A festival program is something you can’t fully control: aside from the capacity of its director to grab the best works available, and aside from the need to select films that are artistically close to the mission of the festival itself, much depends on randomness as many eligible films are not ready in time, or have some distribution hitches. Consequently, if a festival program includes films dealing with a specific theme, it means that it represents something central within society.
All films selected for the New German Cinema in FilmFest München 2021 were about discrimination, proving that all our ongoing talks about the equality of human beings are not enough. In Germany, as in every part of the planet.
The film we awarded for the FIPRESCI, Monday um Zehn (2021) by Mareille Klein, is about the fake interest that the bourgeois world addresses to the lives of people from other European countries, as this ostensible interest is just a tool to stress differences, distances, and hierarchies.
The program included two more films about some contemporary forms of racism: The shadow hour (Schattenstunde, 2020) by Benjamin Martins is a wonderfully theatrical story about the secular sacredness of family institution: the film tells of a mother, a father, and a daughter who decide to commit suicide, which is to them the only way to stop the Nazis to separate their family. Precious Ivie (Ivie wie Ivie, 2021) by Sarah Blasskiewitz is tougher than Monday um Zehn as it reveals the marginalization against black people born in Germany behind an apparent form of solidarity dressed up as love.
Two more films are about historical and ideological discrimination taking place during the East German dictatorship. The last execution (Nahschuss, 2021) by Franziska Stünkel is based on the true story of Werner Teske, a young man working as a spy for the Foreign Office, who was the last person condemned to death by the regime because of his insubordination towards the lies and violence of his government. Dear Thomas (Lieber Thomas, 2020) by Andreas Kleinert is the biography of Thomas Brasch, a tormented artist that became a dissident and left East Berlin to get to the West, where he lived and worked until 2001.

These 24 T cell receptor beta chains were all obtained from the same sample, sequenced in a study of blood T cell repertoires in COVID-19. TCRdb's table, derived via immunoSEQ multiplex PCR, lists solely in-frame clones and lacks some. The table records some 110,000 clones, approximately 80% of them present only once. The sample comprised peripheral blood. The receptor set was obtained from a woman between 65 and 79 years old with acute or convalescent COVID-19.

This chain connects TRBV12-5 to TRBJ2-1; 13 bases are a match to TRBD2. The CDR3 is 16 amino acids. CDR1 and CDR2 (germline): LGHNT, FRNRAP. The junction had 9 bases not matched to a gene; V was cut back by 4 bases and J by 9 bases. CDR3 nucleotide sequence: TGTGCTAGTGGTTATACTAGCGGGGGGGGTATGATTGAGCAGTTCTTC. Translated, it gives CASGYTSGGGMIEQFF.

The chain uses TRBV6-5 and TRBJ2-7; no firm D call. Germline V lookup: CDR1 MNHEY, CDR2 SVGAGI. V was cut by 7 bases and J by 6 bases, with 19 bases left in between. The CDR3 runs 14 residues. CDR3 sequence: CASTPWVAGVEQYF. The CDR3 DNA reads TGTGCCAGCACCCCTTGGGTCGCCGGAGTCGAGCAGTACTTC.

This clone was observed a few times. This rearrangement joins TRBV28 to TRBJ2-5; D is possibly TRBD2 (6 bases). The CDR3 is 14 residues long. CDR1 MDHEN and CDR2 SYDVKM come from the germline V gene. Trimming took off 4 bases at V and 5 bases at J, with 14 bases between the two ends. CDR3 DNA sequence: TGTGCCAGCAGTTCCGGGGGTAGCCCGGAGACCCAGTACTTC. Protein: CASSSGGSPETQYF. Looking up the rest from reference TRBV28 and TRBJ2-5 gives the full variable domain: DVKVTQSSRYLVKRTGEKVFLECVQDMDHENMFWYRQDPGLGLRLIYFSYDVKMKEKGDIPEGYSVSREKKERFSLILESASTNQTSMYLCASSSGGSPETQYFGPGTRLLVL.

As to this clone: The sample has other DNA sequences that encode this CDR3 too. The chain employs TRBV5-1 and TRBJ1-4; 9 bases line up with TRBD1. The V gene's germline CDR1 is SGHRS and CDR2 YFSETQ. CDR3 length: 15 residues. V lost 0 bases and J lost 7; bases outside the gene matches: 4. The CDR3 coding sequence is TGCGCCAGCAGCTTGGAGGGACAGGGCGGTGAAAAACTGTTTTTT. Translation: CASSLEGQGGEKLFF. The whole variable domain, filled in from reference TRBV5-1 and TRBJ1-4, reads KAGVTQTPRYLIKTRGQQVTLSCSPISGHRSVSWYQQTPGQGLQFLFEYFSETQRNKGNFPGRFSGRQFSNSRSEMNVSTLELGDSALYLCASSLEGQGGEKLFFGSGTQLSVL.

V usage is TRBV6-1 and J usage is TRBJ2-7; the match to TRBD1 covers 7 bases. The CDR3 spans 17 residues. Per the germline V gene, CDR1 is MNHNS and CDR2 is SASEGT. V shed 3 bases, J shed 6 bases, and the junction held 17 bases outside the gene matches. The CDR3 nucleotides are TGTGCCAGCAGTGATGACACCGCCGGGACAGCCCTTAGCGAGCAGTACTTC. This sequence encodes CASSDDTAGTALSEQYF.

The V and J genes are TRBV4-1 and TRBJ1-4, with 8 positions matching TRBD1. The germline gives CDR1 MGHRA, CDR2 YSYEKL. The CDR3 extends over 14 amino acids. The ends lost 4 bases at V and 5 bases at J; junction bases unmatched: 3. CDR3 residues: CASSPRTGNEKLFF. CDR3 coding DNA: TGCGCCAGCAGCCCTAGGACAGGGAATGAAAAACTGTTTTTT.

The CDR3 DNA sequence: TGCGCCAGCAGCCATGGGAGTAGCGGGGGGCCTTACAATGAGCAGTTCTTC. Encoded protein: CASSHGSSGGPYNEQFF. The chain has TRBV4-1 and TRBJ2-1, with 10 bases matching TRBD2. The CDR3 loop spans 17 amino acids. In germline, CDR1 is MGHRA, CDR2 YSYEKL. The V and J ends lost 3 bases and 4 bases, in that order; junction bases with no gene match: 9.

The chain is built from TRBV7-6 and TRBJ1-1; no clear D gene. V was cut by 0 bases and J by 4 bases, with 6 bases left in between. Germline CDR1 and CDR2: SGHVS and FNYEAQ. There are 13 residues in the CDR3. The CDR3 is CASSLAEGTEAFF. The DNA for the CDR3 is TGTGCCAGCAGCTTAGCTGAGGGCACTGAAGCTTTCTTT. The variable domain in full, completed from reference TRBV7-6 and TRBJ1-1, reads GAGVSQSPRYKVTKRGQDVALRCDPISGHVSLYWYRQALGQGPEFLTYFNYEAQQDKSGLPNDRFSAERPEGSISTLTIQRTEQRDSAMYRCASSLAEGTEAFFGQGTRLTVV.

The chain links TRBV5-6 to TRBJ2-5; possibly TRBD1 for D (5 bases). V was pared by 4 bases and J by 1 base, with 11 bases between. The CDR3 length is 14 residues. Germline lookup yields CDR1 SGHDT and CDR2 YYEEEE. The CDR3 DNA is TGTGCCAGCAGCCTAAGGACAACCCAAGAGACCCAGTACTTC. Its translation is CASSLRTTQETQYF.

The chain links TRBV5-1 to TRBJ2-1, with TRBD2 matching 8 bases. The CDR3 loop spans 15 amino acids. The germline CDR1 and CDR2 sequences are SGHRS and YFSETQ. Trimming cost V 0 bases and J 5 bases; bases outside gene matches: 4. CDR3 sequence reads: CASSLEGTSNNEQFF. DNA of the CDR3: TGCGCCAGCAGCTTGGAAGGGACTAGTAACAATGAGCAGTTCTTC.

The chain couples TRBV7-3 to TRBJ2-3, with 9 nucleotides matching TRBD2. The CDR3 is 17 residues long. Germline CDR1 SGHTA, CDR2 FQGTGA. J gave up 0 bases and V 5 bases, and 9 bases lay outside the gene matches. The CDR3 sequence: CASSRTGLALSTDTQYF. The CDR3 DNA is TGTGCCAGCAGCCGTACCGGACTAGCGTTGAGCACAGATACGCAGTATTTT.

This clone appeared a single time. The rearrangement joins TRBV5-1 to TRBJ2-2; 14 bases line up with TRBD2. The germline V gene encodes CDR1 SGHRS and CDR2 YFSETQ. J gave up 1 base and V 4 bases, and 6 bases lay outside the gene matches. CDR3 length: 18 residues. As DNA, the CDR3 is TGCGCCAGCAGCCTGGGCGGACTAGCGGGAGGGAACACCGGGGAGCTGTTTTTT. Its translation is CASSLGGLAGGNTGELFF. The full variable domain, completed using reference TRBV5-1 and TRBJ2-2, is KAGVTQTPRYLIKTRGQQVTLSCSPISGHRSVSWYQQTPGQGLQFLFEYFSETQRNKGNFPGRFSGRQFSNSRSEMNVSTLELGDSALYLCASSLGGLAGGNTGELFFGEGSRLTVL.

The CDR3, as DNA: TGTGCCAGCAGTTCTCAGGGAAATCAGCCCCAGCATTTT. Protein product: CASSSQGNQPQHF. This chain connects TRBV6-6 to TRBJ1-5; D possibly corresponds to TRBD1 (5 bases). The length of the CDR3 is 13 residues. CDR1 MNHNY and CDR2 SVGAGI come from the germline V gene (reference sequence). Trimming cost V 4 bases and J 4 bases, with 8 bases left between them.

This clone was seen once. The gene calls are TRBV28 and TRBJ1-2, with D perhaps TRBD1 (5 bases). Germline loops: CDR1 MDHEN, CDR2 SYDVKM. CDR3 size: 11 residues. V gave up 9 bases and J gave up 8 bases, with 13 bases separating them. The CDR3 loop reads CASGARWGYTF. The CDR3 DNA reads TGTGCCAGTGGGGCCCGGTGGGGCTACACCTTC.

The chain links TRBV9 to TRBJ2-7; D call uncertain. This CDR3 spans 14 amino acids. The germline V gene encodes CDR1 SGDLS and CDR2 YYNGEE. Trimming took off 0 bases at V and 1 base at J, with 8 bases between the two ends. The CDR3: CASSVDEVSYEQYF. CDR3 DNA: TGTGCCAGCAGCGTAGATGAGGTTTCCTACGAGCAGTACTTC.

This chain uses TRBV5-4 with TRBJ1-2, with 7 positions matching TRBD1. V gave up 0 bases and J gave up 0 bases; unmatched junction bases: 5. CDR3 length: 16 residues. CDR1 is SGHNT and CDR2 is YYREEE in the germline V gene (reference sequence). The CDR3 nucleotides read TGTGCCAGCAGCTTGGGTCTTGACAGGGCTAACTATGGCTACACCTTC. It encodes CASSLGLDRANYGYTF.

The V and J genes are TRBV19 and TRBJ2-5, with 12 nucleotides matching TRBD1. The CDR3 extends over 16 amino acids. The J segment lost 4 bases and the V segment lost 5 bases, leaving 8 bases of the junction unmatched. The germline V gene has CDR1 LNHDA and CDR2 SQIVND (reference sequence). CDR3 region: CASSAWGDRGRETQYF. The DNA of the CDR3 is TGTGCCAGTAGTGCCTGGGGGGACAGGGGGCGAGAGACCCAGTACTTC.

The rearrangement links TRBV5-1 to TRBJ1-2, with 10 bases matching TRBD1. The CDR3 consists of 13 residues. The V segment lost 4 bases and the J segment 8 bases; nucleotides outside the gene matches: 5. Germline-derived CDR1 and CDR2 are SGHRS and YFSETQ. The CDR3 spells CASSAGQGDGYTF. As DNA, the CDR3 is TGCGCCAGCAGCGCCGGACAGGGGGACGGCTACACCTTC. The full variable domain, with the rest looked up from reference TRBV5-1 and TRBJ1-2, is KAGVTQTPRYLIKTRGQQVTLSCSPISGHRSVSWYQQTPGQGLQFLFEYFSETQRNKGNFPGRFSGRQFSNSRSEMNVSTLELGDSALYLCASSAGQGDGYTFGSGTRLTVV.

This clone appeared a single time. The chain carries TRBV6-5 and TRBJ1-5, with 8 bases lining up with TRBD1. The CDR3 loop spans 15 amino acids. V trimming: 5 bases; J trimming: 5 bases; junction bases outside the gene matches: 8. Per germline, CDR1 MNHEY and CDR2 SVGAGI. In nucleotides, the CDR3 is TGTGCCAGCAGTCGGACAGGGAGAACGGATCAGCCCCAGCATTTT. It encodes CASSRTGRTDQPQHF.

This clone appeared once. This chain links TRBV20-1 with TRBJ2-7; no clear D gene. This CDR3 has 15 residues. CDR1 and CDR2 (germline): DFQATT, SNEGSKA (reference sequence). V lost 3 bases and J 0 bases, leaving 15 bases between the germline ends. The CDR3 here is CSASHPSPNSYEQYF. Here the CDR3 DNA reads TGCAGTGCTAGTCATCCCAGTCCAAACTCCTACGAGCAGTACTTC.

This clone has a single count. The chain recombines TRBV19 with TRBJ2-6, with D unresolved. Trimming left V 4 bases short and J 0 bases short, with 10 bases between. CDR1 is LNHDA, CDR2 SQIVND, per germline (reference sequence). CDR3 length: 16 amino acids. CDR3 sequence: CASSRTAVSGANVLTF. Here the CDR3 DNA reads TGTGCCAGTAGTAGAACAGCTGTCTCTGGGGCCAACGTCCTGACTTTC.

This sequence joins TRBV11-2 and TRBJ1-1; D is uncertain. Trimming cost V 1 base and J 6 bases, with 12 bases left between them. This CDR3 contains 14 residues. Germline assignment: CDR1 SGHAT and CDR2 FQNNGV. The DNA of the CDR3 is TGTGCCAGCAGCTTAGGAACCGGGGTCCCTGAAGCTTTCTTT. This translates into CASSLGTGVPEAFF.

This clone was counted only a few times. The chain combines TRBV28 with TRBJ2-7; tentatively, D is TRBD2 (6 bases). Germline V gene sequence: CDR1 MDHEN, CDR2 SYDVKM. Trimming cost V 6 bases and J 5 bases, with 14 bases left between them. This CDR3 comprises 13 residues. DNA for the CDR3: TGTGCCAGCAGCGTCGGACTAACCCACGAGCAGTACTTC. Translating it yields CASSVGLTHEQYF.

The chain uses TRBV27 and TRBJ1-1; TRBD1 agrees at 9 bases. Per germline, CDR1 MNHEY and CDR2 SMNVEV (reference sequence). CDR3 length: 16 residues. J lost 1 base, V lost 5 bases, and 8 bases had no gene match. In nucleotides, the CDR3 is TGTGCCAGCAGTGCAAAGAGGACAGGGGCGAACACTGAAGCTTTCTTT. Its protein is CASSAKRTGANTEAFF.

Ça va sans dire that nowadays, the theme of sexual discrimination is at its peak. Trans–I got life (2021) by Imogen Kimmel and Doris Metz is a documentary that, without taking sides, shows the medical treatments and reasons why people decide to change sex and their fight against social intolerance. The Strong Sex (Das Starke Geschlecht, 2020) by Jonas Rothlaender is another documentary that shows how men must pretend to be the indestructible people they’re not, as presenting themselves as vulnerable persons would signify rejection from a society that still describes them as unbreakable machos.
Conformity is another cause of social isolation. The Girl with the Golden Hand (Das Mädchen mit den Goldenen Händen, 2021) by Katharina Marie Schubert is about a woman who has to fight against old friends who don’t care about the destruction of social and political memories. The protagonist of Heiko’s World (Heiko’s Welt, 2021) by Dominik Galizia is a “not so cool” guy, still living with his mother, that people get rid of and cheat. Nö (2020) by Dietrich Brüggemann is about a young family that dares to show difficulties in their relationship and parenthood into a society in which people are terrified to seem “human”. As a consequence of social conformity, people who risk revealing their feelings find themselves marginalized for their perceived weakness. This is the recurrent theme of Viva Forever (Viva Forever – About the Birds and the Bees, 2021) by Sinje Köhler as well, which relates the story of a group of girls who have been friends for a long time, and in Commitment Phobia (Generation Beziehungsunfähig, 2021) by Helena Hufnagel, about two people in love with each other who keep on behaving as they were teenagers. One also finds the theme of revealed weakness in My Son (Mein Sohn, 2019) by Lena Stahl between a mother and her son who never dared to speak about themselves and taking their masks off.
Finally, childhood trauma can lead a person to self-exclusion, led by an alibi of purity that hides the fear to face his past such as in A pure place (2019) by Nikias Chryssos.
Edited by Anne-Christine Loranger
© FIPRESCI 2021